The aim of our work was to evaluate the prevalence, awareness, treatment and control of hypertension in a random sample of cardiovascular disease free adults in Greece. A secondary goal is to evaluate the association between hypertension status and adoption of the Mediterranean diet.
The The Attica Study is a cross sectional survey. Based on a multi-stage sampling, 1128 men and 1154 women (>18 years old) were enrolled. The survey included a detailed interview and, among other clinical measurements, status and management of blood pressure levels was recorded. Adoption of the Mediterranean diet was assessed through a special nutrient questionnaire.
The prevalence of hypertension was 38.2% in men and 23.9% in women (P <0.05). The majority of men (65%) and women (38%) were untreated, and of those who were treated, only 15% were adequately controlled. Multivariate logistic regression analysis revealed that the adoption of the Mediterranean diet was associated with 26% (odds ratio = 0.74, P = 0.008) lower risk of being hypertensive, and with 36% (odds ratio = 1.36, P = 0.021) higher probabilities of being controlled.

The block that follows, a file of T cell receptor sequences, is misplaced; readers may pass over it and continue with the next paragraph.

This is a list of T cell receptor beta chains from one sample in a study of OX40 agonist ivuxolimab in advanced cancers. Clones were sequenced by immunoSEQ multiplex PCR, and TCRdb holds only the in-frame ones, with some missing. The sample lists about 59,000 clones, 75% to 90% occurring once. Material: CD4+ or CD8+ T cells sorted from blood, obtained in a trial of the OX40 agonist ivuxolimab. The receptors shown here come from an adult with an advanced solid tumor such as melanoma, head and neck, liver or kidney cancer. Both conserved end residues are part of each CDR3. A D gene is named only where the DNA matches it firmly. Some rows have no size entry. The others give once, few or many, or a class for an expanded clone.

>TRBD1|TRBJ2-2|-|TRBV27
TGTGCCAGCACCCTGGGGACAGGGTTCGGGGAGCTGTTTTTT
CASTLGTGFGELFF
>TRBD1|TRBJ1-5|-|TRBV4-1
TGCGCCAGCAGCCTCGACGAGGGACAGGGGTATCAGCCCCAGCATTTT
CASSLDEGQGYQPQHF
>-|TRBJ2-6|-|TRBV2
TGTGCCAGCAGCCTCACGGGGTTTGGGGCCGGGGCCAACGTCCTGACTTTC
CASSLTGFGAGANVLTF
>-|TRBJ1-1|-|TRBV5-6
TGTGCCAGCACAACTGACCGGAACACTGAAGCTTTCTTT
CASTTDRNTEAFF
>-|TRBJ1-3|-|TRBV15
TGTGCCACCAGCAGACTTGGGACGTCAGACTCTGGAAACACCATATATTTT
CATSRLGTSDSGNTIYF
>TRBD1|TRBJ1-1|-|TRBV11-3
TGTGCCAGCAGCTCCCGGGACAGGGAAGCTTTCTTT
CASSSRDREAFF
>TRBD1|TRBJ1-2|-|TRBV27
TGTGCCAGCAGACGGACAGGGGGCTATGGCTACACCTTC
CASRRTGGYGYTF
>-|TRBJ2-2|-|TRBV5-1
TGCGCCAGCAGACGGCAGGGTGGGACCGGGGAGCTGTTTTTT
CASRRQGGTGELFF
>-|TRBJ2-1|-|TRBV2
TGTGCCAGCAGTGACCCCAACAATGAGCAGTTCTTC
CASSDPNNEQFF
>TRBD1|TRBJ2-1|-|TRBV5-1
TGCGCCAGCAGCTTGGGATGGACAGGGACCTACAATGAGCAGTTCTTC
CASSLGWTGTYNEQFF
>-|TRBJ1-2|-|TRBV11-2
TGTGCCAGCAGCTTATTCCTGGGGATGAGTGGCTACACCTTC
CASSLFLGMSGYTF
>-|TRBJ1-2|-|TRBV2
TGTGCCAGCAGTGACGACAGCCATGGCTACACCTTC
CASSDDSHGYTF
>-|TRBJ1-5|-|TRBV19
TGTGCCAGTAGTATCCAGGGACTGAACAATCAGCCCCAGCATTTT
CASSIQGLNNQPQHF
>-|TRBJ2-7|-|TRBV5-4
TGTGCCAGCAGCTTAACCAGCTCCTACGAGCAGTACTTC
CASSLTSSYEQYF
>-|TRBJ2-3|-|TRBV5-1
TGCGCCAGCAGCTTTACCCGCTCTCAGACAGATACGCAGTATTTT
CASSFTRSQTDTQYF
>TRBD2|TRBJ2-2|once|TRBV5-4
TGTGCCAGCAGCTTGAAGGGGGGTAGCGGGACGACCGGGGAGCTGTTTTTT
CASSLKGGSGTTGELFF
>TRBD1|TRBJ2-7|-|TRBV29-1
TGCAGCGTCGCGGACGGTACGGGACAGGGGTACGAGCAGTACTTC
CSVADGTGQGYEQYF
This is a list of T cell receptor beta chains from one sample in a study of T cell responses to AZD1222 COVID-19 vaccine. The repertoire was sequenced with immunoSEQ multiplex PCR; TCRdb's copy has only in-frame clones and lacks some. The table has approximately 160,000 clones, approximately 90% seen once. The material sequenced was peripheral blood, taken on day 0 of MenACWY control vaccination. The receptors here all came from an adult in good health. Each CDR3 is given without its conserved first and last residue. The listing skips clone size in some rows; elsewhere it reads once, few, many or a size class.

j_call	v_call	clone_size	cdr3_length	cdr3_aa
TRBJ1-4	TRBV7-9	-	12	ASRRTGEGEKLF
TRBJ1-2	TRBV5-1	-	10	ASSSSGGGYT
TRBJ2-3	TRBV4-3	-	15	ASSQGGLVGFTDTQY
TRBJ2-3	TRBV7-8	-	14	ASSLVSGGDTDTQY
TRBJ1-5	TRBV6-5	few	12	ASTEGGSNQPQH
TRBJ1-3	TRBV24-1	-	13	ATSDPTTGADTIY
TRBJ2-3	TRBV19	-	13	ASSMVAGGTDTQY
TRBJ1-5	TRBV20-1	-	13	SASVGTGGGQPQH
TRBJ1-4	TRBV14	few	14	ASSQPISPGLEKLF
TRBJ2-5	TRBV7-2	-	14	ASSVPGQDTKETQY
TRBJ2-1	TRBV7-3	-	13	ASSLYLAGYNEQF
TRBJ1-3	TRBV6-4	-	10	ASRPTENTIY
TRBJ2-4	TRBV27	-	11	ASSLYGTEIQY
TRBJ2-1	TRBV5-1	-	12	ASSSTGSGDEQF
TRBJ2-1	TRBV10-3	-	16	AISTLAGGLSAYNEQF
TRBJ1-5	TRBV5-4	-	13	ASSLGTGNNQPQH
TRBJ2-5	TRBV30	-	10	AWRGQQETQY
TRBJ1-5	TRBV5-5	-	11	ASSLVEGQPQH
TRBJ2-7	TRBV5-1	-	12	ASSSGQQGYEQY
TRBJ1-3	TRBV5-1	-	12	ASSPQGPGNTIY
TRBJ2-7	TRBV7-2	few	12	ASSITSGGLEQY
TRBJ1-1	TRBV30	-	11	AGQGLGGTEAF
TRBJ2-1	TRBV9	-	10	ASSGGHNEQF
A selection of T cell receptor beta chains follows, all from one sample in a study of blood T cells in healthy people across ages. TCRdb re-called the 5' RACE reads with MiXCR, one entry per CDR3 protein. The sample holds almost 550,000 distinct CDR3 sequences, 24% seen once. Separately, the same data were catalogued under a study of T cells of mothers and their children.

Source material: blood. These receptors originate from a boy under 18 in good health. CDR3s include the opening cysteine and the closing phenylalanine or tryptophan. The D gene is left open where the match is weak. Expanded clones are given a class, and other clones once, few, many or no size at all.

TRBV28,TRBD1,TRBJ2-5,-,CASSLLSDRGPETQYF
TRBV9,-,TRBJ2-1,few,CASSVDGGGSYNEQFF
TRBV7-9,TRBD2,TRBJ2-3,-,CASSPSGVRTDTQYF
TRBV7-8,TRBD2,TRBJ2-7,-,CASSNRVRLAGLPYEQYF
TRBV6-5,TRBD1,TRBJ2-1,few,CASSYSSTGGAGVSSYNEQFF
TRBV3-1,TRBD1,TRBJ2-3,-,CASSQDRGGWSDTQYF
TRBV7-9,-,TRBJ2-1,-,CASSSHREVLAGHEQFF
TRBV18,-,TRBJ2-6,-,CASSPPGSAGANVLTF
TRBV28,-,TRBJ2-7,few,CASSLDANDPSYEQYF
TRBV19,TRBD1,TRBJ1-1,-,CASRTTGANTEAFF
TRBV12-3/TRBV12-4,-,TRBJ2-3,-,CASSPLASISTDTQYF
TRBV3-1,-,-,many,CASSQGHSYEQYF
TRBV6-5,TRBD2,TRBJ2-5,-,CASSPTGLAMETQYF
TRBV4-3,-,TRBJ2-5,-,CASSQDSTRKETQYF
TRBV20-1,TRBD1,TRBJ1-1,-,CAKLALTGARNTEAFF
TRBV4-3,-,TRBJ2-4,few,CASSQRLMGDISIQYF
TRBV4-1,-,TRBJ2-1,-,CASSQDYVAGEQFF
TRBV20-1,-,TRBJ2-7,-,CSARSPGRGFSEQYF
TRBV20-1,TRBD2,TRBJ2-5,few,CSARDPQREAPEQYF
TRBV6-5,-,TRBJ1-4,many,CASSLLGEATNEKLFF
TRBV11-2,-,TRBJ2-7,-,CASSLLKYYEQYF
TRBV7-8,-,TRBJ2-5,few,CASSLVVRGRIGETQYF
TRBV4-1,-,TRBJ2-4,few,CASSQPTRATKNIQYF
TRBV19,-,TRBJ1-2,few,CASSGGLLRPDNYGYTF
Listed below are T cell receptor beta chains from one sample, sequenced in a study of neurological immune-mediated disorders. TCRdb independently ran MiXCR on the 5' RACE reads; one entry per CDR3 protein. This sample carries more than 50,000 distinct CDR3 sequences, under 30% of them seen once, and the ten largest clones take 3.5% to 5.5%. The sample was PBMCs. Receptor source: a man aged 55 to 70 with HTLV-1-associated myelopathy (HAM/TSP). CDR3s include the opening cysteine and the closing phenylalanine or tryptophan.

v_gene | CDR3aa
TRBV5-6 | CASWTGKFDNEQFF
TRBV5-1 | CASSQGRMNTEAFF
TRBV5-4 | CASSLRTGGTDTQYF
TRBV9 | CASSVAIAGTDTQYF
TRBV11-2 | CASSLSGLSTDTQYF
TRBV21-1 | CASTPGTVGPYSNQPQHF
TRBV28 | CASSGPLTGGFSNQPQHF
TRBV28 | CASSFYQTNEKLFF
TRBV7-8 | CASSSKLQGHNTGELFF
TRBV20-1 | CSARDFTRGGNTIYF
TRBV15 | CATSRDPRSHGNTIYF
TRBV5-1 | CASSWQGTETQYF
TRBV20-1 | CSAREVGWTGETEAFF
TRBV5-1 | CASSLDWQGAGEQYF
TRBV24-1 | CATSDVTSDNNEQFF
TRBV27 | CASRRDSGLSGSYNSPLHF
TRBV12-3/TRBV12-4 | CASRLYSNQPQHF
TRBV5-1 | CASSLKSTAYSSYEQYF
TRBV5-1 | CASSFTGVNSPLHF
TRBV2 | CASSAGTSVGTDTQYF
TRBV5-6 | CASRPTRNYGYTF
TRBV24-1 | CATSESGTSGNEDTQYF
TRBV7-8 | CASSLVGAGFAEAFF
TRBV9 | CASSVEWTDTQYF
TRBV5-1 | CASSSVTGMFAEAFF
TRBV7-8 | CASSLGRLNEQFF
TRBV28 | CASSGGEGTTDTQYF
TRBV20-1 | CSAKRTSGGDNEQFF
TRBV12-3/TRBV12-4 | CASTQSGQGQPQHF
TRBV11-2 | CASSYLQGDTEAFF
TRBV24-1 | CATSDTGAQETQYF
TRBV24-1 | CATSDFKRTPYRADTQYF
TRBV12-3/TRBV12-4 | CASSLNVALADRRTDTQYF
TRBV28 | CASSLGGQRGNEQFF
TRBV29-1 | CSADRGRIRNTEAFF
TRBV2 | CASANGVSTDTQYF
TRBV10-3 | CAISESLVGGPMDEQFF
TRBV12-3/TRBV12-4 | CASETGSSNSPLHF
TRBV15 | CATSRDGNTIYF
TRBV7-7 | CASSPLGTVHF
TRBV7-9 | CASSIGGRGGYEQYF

A considerable proportion of the general population is still not well controlled or is unaware of their hypertension. However, adoption of the Mediterranean type of diet seems to reduce population rates and may assist the control of hypertension at population level.
Demosthenes B. Panagiotakos, Christina Chrysohoou, Christos Pitsavos, Christodoulos Stefanadis, University of Athens, Greece